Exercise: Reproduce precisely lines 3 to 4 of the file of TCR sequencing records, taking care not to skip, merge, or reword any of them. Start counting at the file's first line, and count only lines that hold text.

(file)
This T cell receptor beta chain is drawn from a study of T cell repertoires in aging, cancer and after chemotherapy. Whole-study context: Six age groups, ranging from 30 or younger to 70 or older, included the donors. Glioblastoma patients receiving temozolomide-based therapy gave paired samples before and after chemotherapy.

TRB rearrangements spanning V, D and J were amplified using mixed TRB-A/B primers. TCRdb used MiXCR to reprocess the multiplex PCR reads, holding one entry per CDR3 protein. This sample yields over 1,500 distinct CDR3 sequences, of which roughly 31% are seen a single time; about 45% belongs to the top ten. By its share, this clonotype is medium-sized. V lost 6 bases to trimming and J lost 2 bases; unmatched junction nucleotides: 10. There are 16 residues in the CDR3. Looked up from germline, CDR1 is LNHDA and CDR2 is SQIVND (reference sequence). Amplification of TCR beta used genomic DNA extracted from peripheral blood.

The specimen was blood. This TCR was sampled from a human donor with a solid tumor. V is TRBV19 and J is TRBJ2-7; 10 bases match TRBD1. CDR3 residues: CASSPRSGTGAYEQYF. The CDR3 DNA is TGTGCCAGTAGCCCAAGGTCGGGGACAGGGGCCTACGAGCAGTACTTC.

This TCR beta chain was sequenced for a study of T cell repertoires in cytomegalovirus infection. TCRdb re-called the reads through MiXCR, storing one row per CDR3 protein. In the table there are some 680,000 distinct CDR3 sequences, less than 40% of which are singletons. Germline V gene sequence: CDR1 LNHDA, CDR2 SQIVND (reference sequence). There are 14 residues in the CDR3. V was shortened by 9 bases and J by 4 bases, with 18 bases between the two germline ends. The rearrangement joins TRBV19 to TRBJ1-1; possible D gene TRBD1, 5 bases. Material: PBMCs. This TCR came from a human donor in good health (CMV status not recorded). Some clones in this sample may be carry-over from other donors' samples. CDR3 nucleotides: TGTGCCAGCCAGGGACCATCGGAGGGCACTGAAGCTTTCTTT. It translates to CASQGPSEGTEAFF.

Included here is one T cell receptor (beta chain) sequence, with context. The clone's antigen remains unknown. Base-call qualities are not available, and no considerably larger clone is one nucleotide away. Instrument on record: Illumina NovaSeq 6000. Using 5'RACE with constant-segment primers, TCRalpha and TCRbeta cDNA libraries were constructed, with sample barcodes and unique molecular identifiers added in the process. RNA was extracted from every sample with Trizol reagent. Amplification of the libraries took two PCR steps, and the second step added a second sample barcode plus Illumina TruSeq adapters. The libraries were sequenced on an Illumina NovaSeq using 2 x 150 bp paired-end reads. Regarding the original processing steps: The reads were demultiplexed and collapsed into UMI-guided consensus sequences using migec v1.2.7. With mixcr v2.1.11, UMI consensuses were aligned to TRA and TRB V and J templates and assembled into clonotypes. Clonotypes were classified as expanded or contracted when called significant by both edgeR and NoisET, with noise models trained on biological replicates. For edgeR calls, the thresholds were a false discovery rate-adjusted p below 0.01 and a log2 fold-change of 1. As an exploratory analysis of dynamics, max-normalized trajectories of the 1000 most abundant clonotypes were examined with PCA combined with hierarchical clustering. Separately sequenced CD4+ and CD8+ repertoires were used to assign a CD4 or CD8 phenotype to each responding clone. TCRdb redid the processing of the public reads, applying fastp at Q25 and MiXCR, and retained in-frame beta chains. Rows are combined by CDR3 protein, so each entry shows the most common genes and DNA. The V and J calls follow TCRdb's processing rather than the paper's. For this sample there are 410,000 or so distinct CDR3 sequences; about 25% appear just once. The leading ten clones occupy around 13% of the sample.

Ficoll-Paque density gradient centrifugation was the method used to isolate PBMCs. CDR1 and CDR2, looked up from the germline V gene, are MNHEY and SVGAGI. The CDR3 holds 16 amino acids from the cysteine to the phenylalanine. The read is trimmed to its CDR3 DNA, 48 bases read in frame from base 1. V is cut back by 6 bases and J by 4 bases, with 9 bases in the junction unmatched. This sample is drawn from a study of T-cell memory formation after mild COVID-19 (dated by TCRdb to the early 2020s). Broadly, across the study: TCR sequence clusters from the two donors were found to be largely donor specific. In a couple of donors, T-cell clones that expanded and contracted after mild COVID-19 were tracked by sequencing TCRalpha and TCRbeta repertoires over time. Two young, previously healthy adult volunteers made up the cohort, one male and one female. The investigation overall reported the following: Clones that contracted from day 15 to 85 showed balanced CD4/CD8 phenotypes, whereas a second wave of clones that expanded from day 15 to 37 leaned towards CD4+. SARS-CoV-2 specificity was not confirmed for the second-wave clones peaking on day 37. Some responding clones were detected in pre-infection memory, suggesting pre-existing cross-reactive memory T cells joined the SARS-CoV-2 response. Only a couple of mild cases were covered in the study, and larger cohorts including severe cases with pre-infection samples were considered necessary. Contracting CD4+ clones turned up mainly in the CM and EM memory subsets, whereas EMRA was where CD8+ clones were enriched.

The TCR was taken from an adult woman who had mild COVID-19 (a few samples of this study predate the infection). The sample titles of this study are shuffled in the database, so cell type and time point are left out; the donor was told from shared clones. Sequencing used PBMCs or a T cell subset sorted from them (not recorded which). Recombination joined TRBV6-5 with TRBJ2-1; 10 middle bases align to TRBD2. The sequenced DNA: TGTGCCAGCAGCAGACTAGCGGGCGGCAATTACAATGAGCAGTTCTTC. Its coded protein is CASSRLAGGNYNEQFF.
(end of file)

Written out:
The specimen was blood. This TCR was sampled from a human donor with a solid tumor. V is TRBV19 and J is TRBJ2-7; 10 bases match TRBD1. CDR3 residues: CASSPRSGTGAYEQYF. The CDR3 DNA is TGTGCCAGTAGCCCAAGGTCGGGGACAGGGGCCTACGAGCAGTACTTC.

This TCR beta chain was sequenced for a study of T cell repertoires in cytomegalovirus infection. TCRdb re-called the reads through MiXCR, storing one row per CDR3 protein. In the table there are some 680,000 distinct CDR3 sequences, less than 40% of which are singletons. Germline V gene sequence: CDR1 LNHDA, CDR2 SQIVND (reference sequence). There are 14 residues in the CDR3. V was shortened by 9 bases and J by 4 bases, with 18 bases between the two germline ends. The rearrangement joins TRBV19 to TRBJ1-1; possible D gene TRBD1, 5 bases. Material: PBMCs. This TCR came from a human donor in good health (CMV status not recorded). Some clones in this sample may be carry-over from other donors' samples. CDR3 nucleotides: TGTGCCAGCCAGGGACCATCGGAGGGCACTGAAGCTTTCTTT. It translates to CASQGPSEGTEAFF.